Rather than accessing an app to get contact information and make a call to a person, open another app to get her Twitter updates, and then another app to get her Facebook updates, and another for her latest mails to you, and yet another one to watch her photos, the Windows Phone’s people hub offers a seamless view into all of it, presented in a very simple and logical way. On a function-centric model like the iPhone, when the user thinks “I want to make a call”, he puts the device in “calling mode” by clicking on an app, selects a contact, and calls. When the user thinks “What’s up with John Smith?” he puts the device in Facebook or Twitter or Mail mode, and so on.

Microsoft has organized the hubs into panoramas, by stitching groups of information as columns of a single landscape screen—bigger than the phone’s display—that can be scrolled with your finger. The solution—tied together with minimalist interface aesthetics and animations that are inviting, elegant, and never superfluous—works great.

What about other applications?

Instinctively, I like Microsoft’s approach to organizing the core of our digital lives—people+social+multimedia+communication all merged into the hubs. I like it better than the “it’s a phone, it’s a mail program, it’s a browser, it’s an iPod” Apple approach. It’s less rigid than the iPhone or Android’s model, offering a richer experience, inviting to explore, and offering data from many points of view in a quick, clearly organized way. It also seems morehuman, and that’s certainly something Apple—or their followers—have to worry about.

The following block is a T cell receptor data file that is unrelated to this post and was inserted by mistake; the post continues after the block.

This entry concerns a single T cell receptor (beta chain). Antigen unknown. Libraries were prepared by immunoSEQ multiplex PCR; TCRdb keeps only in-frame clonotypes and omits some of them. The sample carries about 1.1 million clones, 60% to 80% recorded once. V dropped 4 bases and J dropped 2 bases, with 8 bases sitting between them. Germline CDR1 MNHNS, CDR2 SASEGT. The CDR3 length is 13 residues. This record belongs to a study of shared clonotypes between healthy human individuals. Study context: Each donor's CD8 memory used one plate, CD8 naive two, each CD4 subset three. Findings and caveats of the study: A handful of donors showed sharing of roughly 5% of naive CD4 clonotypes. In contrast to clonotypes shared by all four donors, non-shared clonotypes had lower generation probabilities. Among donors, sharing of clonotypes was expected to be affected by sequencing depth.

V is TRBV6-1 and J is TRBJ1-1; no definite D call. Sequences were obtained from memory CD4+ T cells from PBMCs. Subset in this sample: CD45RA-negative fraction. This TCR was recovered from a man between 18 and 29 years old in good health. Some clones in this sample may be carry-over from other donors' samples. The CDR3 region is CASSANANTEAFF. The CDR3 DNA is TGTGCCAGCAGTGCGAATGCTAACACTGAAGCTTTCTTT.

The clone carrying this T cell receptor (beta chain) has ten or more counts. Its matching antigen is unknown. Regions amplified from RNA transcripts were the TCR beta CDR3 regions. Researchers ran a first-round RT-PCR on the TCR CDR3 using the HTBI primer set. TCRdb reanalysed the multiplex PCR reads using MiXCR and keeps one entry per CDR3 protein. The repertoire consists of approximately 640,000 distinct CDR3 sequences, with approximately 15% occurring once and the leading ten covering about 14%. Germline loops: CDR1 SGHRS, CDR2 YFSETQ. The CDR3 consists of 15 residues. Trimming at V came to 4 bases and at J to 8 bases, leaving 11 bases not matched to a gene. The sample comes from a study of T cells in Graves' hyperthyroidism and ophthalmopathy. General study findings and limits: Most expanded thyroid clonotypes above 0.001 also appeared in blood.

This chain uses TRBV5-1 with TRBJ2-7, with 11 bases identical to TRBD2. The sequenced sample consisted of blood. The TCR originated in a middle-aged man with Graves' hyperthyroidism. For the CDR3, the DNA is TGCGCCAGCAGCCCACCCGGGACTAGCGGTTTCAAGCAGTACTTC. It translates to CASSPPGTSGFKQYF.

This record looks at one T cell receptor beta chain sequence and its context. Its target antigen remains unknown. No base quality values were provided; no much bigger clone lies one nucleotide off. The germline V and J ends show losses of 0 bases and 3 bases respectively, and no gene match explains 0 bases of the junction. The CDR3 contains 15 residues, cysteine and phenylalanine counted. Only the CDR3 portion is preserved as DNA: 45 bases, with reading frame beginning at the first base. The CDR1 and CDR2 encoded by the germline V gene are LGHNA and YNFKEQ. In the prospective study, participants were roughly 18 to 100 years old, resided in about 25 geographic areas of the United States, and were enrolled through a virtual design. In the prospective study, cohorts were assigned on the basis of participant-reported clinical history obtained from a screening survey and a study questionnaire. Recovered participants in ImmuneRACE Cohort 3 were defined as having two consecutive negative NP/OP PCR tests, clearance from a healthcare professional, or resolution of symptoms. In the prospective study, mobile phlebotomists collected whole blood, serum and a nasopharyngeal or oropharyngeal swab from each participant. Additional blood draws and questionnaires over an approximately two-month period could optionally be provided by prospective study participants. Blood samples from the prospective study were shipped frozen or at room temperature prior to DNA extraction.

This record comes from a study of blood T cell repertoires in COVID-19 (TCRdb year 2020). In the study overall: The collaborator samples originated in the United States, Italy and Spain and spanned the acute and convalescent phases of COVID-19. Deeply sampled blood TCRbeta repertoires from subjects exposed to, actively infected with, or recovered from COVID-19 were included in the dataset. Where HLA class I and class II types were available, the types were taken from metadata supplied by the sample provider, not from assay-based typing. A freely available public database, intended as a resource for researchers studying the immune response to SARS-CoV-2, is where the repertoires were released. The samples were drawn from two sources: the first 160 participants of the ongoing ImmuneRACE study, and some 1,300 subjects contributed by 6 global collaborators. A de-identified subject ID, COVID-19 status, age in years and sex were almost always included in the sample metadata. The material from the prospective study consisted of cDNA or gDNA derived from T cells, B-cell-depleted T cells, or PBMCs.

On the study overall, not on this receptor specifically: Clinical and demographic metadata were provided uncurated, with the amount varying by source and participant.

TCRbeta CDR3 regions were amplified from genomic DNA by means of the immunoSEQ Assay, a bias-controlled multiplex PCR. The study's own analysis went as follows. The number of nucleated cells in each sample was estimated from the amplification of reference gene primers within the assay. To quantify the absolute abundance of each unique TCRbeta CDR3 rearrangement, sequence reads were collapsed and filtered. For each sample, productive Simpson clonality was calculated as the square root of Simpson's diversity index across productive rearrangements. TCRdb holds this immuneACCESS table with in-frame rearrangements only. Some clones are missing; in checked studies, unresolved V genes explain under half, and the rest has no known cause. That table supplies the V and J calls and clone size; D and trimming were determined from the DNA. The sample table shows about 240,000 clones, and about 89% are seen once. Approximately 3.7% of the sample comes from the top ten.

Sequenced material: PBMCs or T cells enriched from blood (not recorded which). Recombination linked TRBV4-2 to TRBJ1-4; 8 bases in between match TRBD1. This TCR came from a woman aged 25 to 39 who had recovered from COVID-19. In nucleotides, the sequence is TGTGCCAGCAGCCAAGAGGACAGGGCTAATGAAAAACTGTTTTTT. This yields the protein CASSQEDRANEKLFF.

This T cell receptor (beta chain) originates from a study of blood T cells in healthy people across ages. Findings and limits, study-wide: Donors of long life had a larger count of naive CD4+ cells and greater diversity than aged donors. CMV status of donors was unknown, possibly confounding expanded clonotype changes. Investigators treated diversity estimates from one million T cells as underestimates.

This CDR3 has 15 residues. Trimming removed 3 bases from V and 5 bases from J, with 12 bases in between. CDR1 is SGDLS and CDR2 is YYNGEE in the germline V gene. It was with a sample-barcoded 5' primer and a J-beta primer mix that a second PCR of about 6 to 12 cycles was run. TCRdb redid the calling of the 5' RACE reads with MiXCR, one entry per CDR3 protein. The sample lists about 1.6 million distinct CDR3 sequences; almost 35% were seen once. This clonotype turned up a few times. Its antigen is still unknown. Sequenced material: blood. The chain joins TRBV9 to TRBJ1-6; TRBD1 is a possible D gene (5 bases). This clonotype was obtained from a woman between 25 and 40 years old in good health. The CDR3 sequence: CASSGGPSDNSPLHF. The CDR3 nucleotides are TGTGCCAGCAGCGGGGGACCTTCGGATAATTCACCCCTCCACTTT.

Does that mean that function-centric models are worse? Like I said before, not necessarily. Especially because the information-centric panoramas don’t fit every single task people expect their iPhones to perform now. And when I say every single task, I really mean the two gazillion apps populating the Apple store. Microsoft could dress the hub experience in any way they want, but if their devices don’t offer a rich application market, they will fail the same way the current competition is failing against Apple.

Fortunately for Microsoft, the Windows Phone model is not only information-centric, but also function-centric. According to Joe Belfiore, gran jefe of the Microsoft’s Windows Phone Program, applications are not required to plug into the hub metaphor or the panorama user interface. When the development toolkit comes out in a month, it will encourage applications just like the ones you have in the iPhone today. In other words, Microsoft understands that one approach is as important as the other.

They are just hoping that their hubs would be a better, funner, more intuitive way to access and cultivate our digital lives, which is mainly what most consumers want to do nowadays. Looking at what they have shown today, I think they may be in the right track. But, like the Zune HD, it just may be too late.

Send an email to Asam Bangia, the author of this post, at akbangia@in.com

February 16, 2010 Posted by | My Gadgets | , , , , , , , , , | Leave a comment